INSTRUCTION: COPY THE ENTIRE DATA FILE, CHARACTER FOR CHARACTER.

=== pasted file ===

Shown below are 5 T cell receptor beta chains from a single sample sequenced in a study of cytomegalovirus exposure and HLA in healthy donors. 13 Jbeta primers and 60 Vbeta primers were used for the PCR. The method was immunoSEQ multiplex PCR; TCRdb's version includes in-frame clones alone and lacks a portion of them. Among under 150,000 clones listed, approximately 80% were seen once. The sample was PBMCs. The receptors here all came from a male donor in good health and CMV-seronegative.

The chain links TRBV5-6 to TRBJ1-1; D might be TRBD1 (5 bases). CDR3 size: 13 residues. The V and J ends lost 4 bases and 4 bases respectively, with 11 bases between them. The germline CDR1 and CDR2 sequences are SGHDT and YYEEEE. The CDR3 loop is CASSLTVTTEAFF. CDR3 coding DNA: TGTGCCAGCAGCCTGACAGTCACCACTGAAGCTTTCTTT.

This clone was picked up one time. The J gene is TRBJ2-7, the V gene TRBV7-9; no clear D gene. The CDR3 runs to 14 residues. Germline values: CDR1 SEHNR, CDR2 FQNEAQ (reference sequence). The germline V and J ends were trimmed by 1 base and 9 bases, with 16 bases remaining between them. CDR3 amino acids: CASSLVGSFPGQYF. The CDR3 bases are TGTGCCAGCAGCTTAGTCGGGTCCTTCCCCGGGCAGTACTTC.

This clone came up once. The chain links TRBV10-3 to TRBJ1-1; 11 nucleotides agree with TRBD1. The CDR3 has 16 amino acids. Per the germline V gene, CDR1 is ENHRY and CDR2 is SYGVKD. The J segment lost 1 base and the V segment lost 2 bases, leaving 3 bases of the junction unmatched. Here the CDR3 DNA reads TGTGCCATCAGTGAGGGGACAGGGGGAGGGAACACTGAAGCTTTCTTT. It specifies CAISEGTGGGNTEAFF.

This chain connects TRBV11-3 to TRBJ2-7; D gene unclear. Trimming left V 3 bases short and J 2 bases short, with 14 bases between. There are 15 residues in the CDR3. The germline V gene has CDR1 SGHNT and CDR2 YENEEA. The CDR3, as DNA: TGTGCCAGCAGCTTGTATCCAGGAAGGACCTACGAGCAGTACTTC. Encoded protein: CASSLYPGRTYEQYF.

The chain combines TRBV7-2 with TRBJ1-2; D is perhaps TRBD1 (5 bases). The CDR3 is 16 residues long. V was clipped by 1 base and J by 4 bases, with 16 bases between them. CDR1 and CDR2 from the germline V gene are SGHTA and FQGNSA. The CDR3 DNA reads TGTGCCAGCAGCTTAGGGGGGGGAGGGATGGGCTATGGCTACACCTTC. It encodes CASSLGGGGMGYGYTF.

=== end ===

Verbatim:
Shown below are 5 T cell receptor beta chains from a single sample sequenced in a study of cytomegalovirus exposure and HLA in healthy donors. 13 Jbeta primers and 60 Vbeta primers were used for the PCR. The method was immunoSEQ multiplex PCR; TCRdb's version includes in-frame clones alone and lacks a portion of them. Among under 150,000 clones listed, approximately 80% were seen once. The sample was PBMCs. The receptors here all came from a male donor in good health and CMV-seronegative.

The chain links TRBV5-6 to TRBJ1-1; D might be TRBD1 (5 bases). CDR3 size: 13 residues. The V and J ends lost 4 bases and 4 bases respectively, with 11 bases between them. The germline CDR1 and CDR2 sequences are SGHDT and YYEEEE. The CDR3 loop is CASSLTVTTEAFF. CDR3 coding DNA: TGTGCCAGCAGCCTGACAGTCACCACTGAAGCTTTCTTT.

This clone was picked up one time. The J gene is TRBJ2-7, the V gene TRBV7-9; no clear D gene. The CDR3 runs to 14 residues. Germline values: CDR1 SEHNR, CDR2 FQNEAQ (reference sequence). The germline V and J ends were trimmed by 1 base and 9 bases, with 16 bases remaining between them. CDR3 amino acids: CASSLVGSFPGQYF. The CDR3 bases are TGTGCCAGCAGCTTAGTCGGGTCCTTCCCCGGGCAGTACTTC.

This clone came up once. The chain links TRBV10-3 to TRBJ1-1; 11 nucleotides agree with TRBD1. The CDR3 has 16 amino acids. Per the germline V gene, CDR1 is ENHRY and CDR2 is SYGVKD. The J segment lost 1 base and the V segment lost 2 bases, leaving 3 bases of the junction unmatched. Here the CDR3 DNA reads TGTGCCATCAGTGAGGGGACAGGGGGAGGGAACACTGAAGCTTTCTTT. It specifies CAISEGTGGGNTEAFF.

This chain connects TRBV11-3 to TRBJ2-7; D gene unclear. Trimming left V 3 bases short and J 2 bases short, with 14 bases between. There are 15 residues in the CDR3. The germline V gene has CDR1 SGHNT and CDR2 YENEEA. The CDR3, as DNA: TGTGCCAGCAGCTTGTATCCAGGAAGGACCTACGAGCAGTACTTC. Encoded protein: CASSLYPGRTYEQYF.

The chain combines TRBV7-2 with TRBJ1-2; D is perhaps TRBD1 (5 bases). The CDR3 is 16 residues long. V was clipped by 1 base and J by 4 bases, with 16 bases between them. CDR1 and CDR2 from the germline V gene are SGHTA and FQGNSA. The CDR3 DNA reads TGTGCCAGCAGCTTAGGGGGGGGAGGGATGGGCTATGGCTACACCTTC. It encodes CASSLGGGGMGYGYTF.